I know it’s hard to find out on your own. Imagine if you also wanted to order a translation into Chinese or Arabic and didn’t even know how to read those languages. What to do?

The best way to check the quality of the final product is to send it to another professional translator, proofreader or editor whose mother tongue is that of the translated material, as they are experts in the conventions of careful writing and in the cultural references specific to each language. If the text is a disaster, they’ll tell you — if we’re good at anything, it’s to complain about how others write.

Another interesting alternative is to give the translated material to any person in your audience who is a native speaker of that language, preferably one who has also read the original text. Your reaction when reading the translation should be that of someone who puts on his reading glasses. She must be able to clearly recognize and properly interpret the ideas expressed there.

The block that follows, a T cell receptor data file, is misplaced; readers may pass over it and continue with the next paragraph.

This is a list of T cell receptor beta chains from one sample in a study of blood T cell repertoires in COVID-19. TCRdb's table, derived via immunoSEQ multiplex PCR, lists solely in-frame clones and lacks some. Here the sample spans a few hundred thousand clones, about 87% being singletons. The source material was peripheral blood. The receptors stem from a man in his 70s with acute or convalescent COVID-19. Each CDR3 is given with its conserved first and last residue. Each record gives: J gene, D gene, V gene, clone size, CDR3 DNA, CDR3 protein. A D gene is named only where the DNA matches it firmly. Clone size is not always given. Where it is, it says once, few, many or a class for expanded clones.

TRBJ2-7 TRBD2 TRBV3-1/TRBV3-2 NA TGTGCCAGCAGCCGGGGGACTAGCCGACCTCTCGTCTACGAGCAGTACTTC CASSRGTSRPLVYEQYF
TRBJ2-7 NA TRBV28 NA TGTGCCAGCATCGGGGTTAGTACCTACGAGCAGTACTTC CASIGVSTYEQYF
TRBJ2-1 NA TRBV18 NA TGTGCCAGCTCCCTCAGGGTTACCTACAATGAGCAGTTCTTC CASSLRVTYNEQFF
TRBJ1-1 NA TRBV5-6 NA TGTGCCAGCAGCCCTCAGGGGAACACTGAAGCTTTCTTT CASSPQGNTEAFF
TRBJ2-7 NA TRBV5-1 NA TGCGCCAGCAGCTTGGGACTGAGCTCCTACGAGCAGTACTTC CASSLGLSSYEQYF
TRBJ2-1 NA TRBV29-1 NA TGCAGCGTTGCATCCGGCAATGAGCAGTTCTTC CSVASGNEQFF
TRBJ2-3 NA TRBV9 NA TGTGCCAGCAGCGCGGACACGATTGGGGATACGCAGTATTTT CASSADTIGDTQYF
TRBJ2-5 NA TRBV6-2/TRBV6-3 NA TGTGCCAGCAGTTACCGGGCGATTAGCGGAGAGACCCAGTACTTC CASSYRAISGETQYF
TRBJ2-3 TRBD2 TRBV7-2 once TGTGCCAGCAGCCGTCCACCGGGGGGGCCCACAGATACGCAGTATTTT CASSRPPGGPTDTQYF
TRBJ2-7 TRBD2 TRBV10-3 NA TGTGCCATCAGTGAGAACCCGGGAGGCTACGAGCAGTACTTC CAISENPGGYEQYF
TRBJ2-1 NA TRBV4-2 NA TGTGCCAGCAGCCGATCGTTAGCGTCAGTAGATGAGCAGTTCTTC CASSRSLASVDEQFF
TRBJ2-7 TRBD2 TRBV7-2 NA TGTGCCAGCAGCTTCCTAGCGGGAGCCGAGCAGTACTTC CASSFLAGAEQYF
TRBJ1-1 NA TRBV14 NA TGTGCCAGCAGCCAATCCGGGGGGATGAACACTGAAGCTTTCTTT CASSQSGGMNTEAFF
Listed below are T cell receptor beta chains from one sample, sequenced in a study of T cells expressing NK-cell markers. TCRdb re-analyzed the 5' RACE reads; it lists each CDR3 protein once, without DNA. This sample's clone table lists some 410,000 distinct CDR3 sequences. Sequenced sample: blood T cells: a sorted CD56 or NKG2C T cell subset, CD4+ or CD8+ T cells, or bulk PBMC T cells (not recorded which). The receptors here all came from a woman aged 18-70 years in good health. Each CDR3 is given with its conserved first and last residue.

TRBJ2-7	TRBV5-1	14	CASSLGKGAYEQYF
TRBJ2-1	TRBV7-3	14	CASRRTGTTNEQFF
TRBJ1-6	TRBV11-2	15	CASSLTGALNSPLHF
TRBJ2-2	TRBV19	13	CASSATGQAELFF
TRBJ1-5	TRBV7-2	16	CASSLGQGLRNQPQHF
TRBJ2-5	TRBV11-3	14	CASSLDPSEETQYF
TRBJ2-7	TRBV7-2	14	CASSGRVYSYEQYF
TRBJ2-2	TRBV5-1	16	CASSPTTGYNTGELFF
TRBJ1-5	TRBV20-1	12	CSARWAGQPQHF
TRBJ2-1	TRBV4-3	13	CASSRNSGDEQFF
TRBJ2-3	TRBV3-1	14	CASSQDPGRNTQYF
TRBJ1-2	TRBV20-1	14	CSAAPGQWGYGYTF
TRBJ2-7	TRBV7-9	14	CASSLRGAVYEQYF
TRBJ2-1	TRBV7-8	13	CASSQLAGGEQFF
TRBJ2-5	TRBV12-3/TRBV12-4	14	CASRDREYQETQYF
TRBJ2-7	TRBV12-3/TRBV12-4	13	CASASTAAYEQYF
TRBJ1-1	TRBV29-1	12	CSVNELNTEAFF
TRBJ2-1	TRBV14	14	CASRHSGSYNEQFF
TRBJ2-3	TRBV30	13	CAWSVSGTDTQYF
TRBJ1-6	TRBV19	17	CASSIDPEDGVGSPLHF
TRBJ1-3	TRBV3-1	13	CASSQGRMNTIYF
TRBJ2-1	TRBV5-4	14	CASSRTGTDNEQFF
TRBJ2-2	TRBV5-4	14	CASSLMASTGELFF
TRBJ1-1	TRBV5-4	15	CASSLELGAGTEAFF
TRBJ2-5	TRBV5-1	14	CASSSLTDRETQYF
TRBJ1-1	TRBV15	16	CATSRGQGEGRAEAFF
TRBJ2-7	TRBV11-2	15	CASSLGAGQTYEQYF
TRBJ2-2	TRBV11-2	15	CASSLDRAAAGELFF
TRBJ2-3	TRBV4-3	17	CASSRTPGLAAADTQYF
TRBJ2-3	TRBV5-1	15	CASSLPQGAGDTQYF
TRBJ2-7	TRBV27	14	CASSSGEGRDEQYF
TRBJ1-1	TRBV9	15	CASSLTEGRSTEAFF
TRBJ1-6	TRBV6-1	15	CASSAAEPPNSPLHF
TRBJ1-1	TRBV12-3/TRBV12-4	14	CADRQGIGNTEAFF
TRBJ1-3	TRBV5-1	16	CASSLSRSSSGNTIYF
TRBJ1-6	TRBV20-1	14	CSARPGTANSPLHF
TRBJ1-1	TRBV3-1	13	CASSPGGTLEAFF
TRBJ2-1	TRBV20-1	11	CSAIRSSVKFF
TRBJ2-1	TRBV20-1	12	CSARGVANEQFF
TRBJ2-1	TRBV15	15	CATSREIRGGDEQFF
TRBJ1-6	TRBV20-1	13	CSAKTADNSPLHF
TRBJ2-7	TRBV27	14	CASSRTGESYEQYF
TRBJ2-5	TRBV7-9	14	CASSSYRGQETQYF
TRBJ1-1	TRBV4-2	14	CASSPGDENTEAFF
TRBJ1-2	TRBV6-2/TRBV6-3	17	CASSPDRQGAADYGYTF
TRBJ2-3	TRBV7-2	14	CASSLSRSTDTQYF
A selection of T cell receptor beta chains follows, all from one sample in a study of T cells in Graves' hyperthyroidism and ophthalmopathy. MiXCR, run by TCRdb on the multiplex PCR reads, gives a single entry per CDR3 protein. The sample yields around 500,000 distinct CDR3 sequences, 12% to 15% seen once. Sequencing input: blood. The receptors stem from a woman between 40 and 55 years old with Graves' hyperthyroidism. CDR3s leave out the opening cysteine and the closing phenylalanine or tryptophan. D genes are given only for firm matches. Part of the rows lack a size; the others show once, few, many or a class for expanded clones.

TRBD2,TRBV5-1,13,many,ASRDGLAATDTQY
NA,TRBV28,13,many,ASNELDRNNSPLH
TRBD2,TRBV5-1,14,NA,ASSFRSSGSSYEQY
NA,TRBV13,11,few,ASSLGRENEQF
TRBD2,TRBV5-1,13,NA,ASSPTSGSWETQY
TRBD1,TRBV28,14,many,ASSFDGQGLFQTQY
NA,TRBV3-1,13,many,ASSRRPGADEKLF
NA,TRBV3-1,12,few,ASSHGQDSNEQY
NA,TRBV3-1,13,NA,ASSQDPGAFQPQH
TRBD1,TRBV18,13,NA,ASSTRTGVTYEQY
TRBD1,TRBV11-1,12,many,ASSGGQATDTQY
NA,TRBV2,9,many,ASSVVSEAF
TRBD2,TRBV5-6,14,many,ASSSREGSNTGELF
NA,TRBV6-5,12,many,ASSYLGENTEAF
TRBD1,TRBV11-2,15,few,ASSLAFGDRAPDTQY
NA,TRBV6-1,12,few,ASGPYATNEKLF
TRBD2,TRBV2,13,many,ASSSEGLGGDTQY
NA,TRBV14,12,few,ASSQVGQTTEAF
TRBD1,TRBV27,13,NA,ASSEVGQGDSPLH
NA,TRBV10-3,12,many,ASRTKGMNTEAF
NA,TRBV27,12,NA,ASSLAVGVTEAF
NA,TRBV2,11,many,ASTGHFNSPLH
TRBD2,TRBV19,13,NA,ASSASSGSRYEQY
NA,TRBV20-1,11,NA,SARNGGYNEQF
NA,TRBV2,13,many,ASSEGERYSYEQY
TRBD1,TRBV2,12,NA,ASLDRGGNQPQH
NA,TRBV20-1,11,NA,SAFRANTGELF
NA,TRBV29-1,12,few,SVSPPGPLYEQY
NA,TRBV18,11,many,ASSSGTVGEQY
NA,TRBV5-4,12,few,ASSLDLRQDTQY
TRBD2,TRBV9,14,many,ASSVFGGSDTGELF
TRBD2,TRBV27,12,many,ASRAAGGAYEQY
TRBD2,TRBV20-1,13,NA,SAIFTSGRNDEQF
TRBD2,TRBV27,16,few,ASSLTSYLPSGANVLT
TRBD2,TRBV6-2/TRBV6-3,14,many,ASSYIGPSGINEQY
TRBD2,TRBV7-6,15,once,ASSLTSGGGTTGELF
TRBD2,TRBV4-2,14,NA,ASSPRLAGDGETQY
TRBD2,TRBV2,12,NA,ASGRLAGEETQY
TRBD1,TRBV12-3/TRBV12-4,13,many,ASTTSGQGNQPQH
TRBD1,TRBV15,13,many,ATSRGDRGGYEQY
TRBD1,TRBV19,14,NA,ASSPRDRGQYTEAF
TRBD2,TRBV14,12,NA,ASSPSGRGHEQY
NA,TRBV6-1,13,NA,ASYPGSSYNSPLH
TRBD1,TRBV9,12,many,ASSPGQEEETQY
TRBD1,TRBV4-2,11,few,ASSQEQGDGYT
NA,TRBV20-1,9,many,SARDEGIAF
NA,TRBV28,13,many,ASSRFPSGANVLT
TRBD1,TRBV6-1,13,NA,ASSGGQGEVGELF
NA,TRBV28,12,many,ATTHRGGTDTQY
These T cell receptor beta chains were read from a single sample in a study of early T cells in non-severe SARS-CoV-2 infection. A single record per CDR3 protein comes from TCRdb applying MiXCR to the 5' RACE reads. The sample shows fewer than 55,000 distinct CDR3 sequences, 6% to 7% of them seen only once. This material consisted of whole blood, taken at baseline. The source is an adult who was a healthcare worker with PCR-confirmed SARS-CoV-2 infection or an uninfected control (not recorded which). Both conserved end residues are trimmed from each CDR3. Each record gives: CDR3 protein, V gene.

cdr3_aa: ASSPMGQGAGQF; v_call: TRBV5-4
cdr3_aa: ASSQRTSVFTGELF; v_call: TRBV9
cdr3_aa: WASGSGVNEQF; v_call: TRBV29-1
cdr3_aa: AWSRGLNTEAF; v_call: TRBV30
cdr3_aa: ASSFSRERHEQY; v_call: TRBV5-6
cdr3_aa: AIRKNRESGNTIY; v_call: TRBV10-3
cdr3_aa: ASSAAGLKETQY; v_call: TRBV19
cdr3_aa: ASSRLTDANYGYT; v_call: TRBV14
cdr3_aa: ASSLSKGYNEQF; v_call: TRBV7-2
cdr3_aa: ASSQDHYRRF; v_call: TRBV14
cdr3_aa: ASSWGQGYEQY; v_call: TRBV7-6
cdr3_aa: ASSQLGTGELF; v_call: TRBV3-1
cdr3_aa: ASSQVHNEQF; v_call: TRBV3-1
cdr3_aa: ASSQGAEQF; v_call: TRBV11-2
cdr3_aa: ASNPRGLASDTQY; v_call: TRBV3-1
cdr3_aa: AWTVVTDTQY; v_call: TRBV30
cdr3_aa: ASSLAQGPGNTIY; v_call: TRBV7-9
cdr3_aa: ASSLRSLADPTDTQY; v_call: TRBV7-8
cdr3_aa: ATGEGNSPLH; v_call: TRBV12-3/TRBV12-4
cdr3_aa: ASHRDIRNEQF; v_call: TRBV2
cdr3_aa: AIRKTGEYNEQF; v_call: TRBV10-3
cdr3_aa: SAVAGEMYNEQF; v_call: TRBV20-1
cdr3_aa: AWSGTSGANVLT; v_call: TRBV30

I try to write with the vocabulary of “standard Spanish”, but with Latin American terms: computadora instead of ordenador (computer) or durazno instead of melocotón (peach), so your message is understood from Tijuana to Ushuaia and also in Madrid and Malabo.

For now, I don’t make adaptations for very localized variants such as those from Spain, Argentina or Mexico.


I don’t perform certified or official translations. Nor do I translate scientific articles, university theses, manuals and patents for industrial machines or other overly technical texts. I still don’t address that kind of author. I also clarify that I don’t do translations from Spanish to English.

About services that I don’t offer as a virtual assistant, please go to the corresponding section.